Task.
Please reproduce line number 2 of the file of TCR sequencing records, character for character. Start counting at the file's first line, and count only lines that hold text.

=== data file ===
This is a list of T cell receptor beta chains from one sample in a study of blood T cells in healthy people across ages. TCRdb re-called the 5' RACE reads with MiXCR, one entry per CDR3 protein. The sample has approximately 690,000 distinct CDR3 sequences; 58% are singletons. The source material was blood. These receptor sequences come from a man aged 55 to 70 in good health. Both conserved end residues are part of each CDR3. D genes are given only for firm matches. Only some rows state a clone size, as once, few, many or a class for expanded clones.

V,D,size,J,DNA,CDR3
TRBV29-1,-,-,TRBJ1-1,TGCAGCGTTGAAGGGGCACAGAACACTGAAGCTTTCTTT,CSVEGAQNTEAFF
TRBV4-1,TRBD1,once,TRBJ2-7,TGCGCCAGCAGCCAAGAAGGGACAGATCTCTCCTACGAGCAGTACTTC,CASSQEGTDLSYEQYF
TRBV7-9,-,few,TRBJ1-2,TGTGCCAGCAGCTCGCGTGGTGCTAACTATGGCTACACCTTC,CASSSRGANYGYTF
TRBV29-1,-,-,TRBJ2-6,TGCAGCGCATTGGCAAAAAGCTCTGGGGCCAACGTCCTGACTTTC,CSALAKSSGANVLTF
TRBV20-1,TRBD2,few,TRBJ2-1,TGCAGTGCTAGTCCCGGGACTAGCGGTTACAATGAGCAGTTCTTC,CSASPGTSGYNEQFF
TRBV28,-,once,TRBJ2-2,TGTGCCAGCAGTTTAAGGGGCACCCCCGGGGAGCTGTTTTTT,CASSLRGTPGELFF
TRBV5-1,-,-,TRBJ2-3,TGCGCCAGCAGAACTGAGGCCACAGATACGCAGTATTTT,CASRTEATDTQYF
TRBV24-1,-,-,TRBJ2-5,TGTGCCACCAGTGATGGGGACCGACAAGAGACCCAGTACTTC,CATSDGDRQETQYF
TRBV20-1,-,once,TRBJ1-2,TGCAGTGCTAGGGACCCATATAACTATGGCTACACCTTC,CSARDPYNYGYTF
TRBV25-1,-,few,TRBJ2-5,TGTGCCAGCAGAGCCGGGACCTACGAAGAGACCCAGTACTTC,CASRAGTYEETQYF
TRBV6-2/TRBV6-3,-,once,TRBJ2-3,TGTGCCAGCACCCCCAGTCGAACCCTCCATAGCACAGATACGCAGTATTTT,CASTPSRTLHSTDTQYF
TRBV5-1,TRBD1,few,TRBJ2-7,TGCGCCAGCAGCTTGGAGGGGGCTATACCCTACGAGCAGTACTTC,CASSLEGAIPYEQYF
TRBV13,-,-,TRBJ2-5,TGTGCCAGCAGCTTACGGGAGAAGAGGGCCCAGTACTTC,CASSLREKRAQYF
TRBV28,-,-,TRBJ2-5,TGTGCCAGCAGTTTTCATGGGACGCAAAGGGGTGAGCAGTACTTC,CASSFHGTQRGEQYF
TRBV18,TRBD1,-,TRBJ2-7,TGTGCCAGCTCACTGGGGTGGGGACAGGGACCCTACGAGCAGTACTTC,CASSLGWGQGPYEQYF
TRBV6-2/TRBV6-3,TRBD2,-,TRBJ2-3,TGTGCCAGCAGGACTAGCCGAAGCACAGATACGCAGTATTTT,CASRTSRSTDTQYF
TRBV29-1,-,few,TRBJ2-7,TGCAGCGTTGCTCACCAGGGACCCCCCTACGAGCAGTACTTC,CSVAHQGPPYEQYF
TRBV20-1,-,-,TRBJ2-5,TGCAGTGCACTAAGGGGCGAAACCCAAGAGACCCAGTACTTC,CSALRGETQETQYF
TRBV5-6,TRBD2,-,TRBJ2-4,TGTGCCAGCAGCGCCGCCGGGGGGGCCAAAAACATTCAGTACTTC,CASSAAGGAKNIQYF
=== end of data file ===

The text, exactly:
V,D,size,J,DNA,CDR3